Our first class of 2020

13 How long, O Lord? Will you forget me forever?
    How long will you hide your face from me?
How long must I take counsel in my soul
    and have sorrow in my heart all the day?
How long shall my enemy be exalted over me?

Psalms 13: 1-2

As Singapore prepares to enter into a new phase of measures against the coronavirus pandemic, we look into finding new ways to express the relevance of our practice to our lives. One of the things that I have found myself increasingly aware of is the sense of being immobile. While our movements haven’t exactly been so definitively shut (the lesson plan title itself is a reference to Singapore’s mild version of a “lockdown but not quite”), the sense of being contained by jails of our very own making has certainly increased. It is in times like these when our comfortable patterns of life are challenged that we feel the desire to break out, but it is precisely in such times that we need to stay strong and build ourselves firm in the very foundation of our lives – to hone our souls if you wish. This might be a little somber compared to my previous posts, but as, short of a miracle, we are going to be dealing with this pandemic for an extended period of time, I think it is important to to think about how we can work through our training even as we prepare to get back to classes in the future.

1. Think about what this means for you

For many of us, Systema has come to be something very personal. It is a way of life, after all. It is probably very strange to have something so embedded in your psyche suspended from your day to day in a way that makes it very hard to participate in it as you have been used to. Systema training is marked probably by it’s very communal and participatory nature – training in Systema is almost associated with meeting each other and the lack of classes will certainly reduce our capacity to train in some real way. Having said that, it is a personal art. As “there are as many Systemas as there are Systema practitioners”, it is important for us to find what this is to us. Take this time to think about what it means to be a practitioner of this System. Perhaps this sounds a little too far from your experience – that’s fine. Maybe for you it would be more of thinking about the principles that we train and how they have benefited you in your physical and mental health and how these principles can be applied to other things you do in life as well.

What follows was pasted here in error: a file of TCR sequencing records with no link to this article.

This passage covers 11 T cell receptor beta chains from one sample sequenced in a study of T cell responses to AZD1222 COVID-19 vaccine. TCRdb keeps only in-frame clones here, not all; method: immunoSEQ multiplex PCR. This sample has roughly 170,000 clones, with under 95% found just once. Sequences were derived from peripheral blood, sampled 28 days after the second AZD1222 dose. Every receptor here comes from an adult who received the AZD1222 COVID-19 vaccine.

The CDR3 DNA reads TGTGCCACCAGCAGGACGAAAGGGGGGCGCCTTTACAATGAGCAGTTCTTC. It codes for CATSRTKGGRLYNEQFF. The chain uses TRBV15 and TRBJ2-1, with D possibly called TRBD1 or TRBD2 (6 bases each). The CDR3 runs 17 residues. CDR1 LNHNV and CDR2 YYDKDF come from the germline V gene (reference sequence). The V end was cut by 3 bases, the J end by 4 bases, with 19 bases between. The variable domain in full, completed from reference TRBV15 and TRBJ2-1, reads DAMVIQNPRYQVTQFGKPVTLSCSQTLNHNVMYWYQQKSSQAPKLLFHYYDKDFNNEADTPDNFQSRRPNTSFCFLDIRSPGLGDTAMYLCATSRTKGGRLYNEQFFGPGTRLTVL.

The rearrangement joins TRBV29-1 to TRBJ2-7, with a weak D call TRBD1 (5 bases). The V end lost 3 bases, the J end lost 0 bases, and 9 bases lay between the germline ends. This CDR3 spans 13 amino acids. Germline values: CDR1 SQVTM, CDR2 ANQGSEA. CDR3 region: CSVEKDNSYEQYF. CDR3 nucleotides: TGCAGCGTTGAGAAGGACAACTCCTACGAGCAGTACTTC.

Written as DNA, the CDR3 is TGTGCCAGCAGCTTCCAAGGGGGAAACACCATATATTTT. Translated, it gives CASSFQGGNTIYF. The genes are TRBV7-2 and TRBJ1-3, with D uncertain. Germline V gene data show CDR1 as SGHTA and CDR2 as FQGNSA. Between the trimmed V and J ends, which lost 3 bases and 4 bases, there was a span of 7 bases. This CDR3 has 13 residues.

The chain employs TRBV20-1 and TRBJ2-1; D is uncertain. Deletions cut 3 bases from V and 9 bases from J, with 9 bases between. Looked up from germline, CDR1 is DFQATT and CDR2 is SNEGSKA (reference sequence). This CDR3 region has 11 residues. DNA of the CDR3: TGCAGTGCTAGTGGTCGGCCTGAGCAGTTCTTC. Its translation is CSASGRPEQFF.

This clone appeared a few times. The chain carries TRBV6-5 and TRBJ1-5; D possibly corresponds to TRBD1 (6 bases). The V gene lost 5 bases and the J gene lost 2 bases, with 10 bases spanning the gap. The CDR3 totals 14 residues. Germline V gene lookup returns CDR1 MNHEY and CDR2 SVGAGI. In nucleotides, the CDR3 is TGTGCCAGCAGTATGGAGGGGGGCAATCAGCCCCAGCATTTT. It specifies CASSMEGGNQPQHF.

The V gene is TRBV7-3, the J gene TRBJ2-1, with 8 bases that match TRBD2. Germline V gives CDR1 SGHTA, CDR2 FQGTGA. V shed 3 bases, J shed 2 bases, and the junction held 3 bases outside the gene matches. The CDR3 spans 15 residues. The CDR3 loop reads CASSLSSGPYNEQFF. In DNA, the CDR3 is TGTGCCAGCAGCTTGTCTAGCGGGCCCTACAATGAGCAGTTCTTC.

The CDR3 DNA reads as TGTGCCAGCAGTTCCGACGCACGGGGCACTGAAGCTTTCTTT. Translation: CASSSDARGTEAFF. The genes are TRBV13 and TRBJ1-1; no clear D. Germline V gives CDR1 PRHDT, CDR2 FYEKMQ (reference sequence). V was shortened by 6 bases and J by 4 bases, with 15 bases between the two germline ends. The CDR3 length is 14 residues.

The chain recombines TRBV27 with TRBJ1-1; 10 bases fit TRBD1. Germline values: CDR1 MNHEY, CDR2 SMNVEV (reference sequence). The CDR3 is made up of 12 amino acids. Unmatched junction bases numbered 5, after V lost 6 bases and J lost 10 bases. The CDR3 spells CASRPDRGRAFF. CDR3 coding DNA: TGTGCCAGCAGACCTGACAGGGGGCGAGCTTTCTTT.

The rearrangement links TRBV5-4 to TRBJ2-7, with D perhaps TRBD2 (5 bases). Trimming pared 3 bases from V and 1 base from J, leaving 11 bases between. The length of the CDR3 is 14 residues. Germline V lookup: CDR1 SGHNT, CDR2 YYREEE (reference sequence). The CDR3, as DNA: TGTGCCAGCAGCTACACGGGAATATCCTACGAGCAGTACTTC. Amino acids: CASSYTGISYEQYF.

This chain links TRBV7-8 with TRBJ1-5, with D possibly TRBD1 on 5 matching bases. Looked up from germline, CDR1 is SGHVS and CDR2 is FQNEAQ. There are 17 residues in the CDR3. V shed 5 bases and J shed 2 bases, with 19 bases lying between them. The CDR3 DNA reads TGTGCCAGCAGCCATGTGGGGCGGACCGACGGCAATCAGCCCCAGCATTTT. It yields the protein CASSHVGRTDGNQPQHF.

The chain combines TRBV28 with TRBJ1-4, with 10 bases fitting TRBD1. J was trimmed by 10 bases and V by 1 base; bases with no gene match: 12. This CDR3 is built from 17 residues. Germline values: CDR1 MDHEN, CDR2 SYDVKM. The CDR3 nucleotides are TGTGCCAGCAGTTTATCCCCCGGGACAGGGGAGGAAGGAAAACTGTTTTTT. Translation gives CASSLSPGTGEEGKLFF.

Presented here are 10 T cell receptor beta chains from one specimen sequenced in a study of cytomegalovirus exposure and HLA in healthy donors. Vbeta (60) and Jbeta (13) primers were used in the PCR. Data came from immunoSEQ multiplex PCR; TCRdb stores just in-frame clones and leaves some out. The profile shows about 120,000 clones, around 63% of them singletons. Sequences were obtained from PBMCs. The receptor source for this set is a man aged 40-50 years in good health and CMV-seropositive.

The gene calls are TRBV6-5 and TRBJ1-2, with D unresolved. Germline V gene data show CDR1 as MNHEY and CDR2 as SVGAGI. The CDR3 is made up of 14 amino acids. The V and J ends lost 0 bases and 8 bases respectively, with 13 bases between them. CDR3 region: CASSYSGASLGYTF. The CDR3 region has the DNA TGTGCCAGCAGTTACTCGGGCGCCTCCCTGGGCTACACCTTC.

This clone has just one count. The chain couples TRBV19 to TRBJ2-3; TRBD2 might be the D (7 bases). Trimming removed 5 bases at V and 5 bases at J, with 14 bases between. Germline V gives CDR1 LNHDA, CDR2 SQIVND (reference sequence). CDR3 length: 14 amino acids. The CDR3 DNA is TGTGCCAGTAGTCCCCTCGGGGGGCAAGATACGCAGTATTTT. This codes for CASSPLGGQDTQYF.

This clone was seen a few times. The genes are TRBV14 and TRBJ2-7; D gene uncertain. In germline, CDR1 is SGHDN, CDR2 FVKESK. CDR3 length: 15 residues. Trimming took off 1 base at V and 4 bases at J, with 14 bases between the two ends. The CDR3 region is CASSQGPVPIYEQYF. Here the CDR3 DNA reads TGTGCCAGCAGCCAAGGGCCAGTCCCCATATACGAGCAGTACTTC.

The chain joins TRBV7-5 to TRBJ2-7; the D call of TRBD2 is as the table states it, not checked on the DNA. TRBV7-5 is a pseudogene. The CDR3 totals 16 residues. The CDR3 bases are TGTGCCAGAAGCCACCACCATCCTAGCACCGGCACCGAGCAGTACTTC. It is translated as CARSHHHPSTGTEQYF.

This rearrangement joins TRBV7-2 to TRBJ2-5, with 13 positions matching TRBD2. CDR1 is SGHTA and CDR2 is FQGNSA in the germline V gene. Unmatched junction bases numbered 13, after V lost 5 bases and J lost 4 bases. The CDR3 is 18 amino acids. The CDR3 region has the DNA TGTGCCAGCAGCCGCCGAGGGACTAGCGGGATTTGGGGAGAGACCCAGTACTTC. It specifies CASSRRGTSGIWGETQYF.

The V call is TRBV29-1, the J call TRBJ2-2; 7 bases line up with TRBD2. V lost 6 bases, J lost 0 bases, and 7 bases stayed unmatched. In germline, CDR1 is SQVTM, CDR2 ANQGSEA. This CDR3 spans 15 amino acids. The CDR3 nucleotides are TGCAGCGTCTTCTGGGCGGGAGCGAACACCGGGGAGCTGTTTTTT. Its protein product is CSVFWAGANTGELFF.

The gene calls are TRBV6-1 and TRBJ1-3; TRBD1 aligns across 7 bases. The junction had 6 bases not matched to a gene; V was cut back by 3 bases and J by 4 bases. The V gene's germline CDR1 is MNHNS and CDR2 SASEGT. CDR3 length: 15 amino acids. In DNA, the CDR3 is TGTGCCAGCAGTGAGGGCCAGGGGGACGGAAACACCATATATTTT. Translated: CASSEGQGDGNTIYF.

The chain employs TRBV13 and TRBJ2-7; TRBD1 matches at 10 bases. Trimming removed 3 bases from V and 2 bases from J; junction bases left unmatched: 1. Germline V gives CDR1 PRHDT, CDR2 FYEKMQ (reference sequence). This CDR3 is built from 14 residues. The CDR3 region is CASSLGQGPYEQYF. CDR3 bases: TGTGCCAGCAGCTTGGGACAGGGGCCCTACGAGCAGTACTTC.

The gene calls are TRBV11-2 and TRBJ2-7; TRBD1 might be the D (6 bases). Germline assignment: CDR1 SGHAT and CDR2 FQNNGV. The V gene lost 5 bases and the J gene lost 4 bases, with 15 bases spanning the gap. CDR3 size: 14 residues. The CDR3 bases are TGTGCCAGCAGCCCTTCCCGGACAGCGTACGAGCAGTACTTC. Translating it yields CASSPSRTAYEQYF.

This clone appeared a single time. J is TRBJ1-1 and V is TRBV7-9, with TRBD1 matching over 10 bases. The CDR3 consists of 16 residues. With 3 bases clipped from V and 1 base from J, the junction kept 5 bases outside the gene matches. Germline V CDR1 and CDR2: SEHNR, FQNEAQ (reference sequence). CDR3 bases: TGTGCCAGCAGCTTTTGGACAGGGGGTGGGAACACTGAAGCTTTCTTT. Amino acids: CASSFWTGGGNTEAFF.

2. Train

I don’t care how much or how little of this System you think you have understood. Train. For those of us working from home, we are enabled to easily slip in a couple of minutes of push ups or squats or breathing exercises in between our day job. This serve as a means of stress release and mental calibration that we are typically unable to do in the office. That’s great.

For those whose work is deemed “essential” and are not able to work from home, there is a great opportunity likewise to incorporate our training in your work. From breathing work to relax yourselves, situational awareness and practicing distancing work – what we now know as “social distancing” except with a little more acuity than those who previously never had to give this any thought, there are many little things you can look at and “map” to a martial art context to give yourself something to train with. “Social distancing” for example could be a way to work on your spatial awareness as you go around to ensure that you are keeping the specified distance from everyone around you even from behind. Facing someone without a mask? How would you position yourself to be out of any potential cough or sneeze they might suddenly make? Are you downwind from them? This is after all, self defense. Train. Especially if you intend to get back to this System after this, train.

3. Train at the same time you normally do

I am perhaps one of the worst people in the world to talk about a routine, but when it comes to training I think this is really important for many reasons.

For starters, if we want to be prepared to return to training when it resumes, we need to make sure we keep the same time slots we train at available. In the whole slump of things it is easy to reorganize our lives into what is “comfortable” rather than what is necessary in order to defend what is important to us. We might have seen those memes about everyone coming out of lockdown circuit breaking mode all chubby and physically unfit. Well it doesn’t have to be that way – especially for those of us who are working from home. If we allow unimportant or comfortable things to take the place of what used to be our training routine, it is going to be a lot harder to get back to training once this is over.